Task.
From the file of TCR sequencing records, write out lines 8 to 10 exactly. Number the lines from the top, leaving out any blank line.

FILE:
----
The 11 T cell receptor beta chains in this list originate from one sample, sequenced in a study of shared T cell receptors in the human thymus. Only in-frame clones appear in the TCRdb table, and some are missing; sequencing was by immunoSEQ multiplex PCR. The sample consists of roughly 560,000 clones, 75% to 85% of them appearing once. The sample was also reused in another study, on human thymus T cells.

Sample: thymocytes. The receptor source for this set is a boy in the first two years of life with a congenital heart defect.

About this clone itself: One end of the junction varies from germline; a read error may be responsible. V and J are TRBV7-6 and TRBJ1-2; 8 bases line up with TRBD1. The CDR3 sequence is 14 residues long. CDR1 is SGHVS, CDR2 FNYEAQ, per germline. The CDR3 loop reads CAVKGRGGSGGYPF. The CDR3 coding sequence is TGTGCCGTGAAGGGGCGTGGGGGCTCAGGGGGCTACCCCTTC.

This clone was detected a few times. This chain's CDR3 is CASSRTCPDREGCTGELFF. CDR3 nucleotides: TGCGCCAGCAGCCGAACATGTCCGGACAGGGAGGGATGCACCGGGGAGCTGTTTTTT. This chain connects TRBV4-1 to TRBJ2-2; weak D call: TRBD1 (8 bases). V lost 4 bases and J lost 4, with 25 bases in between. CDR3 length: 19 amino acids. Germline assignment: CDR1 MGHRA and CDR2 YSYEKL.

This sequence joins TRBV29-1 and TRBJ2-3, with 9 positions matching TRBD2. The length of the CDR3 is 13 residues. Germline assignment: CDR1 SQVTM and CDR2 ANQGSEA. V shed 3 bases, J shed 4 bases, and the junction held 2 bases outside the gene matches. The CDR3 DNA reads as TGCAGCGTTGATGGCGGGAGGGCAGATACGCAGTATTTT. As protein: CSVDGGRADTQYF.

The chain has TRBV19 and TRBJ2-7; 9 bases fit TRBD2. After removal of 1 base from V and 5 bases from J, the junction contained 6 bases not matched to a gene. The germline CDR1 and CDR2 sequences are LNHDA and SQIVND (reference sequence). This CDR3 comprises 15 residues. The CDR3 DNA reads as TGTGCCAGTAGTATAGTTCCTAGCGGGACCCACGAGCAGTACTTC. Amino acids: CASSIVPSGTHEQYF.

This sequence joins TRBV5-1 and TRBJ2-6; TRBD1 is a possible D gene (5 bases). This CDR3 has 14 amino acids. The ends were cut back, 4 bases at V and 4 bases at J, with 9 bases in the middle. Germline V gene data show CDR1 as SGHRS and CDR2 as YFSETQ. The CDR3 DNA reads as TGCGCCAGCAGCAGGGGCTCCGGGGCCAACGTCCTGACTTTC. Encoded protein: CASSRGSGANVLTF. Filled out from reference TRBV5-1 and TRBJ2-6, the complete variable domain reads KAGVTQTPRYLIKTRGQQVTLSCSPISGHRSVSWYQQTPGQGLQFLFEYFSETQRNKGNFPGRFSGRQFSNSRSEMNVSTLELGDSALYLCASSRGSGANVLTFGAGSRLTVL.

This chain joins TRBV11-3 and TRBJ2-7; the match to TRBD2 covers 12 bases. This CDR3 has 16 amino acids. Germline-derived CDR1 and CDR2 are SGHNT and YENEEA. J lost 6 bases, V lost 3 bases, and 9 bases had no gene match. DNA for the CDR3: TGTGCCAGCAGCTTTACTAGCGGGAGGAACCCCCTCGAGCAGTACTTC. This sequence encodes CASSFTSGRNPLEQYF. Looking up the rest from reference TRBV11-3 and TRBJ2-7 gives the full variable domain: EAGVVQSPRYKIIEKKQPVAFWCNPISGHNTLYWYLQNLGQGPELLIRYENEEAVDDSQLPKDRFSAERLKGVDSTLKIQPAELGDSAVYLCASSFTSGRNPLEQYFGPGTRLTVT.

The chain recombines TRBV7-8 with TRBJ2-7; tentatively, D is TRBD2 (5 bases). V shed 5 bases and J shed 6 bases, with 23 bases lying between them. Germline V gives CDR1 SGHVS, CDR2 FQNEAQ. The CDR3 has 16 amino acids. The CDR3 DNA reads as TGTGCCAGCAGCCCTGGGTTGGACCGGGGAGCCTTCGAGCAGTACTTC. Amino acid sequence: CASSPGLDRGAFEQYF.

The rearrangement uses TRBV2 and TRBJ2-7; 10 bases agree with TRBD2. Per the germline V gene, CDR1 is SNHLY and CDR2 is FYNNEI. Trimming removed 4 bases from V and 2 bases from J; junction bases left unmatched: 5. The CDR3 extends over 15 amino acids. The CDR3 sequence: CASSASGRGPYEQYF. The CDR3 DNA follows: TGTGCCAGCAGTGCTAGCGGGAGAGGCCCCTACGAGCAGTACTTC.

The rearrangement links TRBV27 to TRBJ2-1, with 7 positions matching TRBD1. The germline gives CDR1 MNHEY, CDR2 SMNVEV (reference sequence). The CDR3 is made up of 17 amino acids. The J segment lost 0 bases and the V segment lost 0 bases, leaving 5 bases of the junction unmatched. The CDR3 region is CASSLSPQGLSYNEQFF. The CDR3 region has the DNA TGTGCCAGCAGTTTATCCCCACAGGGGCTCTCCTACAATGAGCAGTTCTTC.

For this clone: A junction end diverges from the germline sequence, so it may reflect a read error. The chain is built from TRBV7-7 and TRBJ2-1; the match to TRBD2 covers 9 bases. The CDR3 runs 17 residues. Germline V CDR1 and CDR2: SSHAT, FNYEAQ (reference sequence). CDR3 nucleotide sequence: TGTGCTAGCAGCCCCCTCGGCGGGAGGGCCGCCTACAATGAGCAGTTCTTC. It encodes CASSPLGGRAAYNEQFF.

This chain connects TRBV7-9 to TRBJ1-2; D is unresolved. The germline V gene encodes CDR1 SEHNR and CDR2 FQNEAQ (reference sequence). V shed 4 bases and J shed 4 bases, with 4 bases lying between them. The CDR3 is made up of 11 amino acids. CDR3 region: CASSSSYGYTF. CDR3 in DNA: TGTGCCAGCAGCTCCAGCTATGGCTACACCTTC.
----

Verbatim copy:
This chain joins TRBV11-3 and TRBJ2-7; the match to TRBD2 covers 12 bases. This CDR3 has 16 amino acids. Germline-derived CDR1 and CDR2 are SGHNT and YENEEA. J lost 6 bases, V lost 3 bases, and 9 bases had no gene match. DNA for the CDR3: TGTGCCAGCAGCTTTACTAGCGGGAGGAACCCCCTCGAGCAGTACTTC. This sequence encodes CASSFTSGRNPLEQYF. Looking up the rest from reference TRBV11-3 and TRBJ2-7 gives the full variable domain: EAGVVQSPRYKIIEKKQPVAFWCNPISGHNTLYWYLQNLGQGPELLIRYENEEAVDDSQLPKDRFSAERLKGVDSTLKIQPAELGDSAVYLCASSFTSGRNPLEQYFGPGTRLTVT.

The chain recombines TRBV7-8 with TRBJ2-7; tentatively, D is TRBD2 (5 bases). V shed 5 bases and J shed 6 bases, with 23 bases lying between them. Germline V gives CDR1 SGHVS, CDR2 FQNEAQ. The CDR3 has 16 amino acids. The CDR3 DNA reads as TGTGCCAGCAGCCCTGGGTTGGACCGGGGAGCCTTCGAGCAGTACTTC. Amino acid sequence: CASSPGLDRGAFEQYF.

The rearrangement uses TRBV2 and TRBJ2-7; 10 bases agree with TRBD2. Per the germline V gene, CDR1 is SNHLY and CDR2 is FYNNEI. Trimming removed 4 bases from V and 2 bases from J; junction bases left unmatched: 5. The CDR3 extends over 15 amino acids. The CDR3 sequence: CASSASGRGPYEQYF. The CDR3 DNA follows: TGTGCCAGCAGTGCTAGCGGGAGAGGCCCCTACGAGCAGTACTTC.